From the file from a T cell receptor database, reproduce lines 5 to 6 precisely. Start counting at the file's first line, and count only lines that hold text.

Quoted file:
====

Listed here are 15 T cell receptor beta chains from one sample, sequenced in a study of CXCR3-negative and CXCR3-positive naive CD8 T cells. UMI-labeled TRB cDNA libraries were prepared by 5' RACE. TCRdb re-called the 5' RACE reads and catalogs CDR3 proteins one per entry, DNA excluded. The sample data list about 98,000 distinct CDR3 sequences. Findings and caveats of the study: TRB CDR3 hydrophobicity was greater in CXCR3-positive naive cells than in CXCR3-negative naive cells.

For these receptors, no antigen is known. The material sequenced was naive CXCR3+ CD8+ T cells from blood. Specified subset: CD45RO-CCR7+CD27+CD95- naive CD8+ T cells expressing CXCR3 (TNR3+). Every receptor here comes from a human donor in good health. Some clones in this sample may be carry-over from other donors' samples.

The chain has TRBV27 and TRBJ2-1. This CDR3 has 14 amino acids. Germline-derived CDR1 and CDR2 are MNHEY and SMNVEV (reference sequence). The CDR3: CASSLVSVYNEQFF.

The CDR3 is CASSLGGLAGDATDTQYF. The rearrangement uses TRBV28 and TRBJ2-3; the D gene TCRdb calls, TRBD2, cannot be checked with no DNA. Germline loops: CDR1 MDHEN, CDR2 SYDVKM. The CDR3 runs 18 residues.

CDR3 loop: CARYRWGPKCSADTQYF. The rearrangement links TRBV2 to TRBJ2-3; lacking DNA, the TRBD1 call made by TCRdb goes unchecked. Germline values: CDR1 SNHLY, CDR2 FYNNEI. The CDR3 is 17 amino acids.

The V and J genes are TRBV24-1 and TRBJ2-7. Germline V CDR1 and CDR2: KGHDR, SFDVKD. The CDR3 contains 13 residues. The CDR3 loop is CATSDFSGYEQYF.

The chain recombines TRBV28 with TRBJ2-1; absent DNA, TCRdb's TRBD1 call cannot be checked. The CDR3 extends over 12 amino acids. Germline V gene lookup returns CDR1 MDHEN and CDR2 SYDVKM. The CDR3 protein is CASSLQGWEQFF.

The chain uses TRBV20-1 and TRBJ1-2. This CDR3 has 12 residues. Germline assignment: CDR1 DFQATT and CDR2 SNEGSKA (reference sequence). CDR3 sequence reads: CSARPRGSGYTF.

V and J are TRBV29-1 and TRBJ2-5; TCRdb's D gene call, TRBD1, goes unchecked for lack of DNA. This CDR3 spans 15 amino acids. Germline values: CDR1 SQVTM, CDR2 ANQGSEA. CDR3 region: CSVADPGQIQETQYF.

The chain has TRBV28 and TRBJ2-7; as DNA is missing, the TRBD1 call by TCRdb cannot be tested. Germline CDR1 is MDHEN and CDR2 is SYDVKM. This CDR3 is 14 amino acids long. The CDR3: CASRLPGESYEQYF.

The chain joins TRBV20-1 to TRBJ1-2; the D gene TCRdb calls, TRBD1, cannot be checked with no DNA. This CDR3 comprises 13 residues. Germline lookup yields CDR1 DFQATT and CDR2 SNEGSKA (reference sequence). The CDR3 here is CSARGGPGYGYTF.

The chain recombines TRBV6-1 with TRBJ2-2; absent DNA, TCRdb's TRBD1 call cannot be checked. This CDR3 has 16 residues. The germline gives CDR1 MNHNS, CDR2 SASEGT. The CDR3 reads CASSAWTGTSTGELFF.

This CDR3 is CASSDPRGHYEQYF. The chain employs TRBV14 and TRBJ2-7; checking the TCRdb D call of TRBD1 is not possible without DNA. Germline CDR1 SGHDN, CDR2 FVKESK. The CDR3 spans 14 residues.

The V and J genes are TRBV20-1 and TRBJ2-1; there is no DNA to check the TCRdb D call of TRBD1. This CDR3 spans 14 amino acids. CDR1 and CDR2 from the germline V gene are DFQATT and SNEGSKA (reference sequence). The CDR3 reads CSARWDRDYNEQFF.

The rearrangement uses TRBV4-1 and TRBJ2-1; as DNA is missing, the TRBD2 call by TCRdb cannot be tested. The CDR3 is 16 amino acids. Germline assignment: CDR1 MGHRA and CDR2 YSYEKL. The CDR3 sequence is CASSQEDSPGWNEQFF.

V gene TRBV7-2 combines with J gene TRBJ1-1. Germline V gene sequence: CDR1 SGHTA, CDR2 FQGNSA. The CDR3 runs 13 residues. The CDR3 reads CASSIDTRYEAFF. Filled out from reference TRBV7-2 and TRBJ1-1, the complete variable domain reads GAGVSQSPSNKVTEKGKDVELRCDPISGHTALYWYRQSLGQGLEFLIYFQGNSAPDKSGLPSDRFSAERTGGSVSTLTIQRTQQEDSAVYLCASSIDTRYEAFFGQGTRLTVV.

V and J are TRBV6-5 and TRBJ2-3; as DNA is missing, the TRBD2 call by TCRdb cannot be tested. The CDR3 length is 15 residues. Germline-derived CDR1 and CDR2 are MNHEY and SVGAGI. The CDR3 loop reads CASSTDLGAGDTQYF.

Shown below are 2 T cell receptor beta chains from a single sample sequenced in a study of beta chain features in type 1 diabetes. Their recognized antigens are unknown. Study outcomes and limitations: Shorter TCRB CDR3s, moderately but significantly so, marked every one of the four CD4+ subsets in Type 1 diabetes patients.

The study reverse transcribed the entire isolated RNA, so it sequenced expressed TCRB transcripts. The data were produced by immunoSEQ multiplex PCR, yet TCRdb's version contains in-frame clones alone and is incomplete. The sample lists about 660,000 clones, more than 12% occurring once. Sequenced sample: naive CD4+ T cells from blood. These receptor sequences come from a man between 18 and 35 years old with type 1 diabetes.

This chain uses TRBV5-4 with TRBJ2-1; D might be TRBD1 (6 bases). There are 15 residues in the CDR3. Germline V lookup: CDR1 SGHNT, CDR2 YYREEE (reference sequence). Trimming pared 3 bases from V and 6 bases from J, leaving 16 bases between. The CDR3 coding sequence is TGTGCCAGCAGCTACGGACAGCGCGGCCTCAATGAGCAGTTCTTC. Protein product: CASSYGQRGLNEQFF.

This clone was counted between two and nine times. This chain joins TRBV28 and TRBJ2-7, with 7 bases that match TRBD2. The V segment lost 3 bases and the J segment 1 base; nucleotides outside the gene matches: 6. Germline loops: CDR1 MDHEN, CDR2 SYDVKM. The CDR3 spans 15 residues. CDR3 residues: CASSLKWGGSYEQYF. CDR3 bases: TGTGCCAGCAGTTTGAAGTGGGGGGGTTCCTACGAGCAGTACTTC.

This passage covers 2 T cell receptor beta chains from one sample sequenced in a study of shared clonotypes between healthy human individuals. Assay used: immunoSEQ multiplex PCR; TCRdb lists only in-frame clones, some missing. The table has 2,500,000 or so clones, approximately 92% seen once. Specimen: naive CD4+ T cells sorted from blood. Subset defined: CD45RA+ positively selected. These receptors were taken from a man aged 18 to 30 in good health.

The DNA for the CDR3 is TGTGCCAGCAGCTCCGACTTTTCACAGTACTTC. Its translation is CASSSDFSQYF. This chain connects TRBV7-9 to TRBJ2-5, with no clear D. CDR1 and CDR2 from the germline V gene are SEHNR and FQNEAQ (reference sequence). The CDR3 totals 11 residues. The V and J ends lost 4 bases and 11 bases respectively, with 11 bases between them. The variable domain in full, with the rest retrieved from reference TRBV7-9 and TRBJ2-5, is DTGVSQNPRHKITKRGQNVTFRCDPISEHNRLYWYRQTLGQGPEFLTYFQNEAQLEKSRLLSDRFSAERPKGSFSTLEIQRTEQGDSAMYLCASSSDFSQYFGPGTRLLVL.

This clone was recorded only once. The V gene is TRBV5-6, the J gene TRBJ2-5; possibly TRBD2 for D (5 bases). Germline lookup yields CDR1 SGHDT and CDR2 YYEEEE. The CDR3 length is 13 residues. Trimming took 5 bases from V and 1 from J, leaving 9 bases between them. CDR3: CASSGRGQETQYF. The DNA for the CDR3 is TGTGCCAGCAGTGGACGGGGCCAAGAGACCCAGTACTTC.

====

CDR3 loop: CARYRWGPKCSADTQYF. The rearrangement links TRBV2 to TRBJ2-3; lacking DNA, the TRBD1 call made by TCRdb goes unchecked. Germline values: CDR1 SNHLY, CDR2 FYNNEI. The CDR3 is 17 amino acids.

The V and J genes are TRBV24-1 and TRBJ2-7. Germline V CDR1 and CDR2: KGHDR, SFDVKD. The CDR3 contains 13 residues. The CDR3 loop is CATSDFSGYEQYF.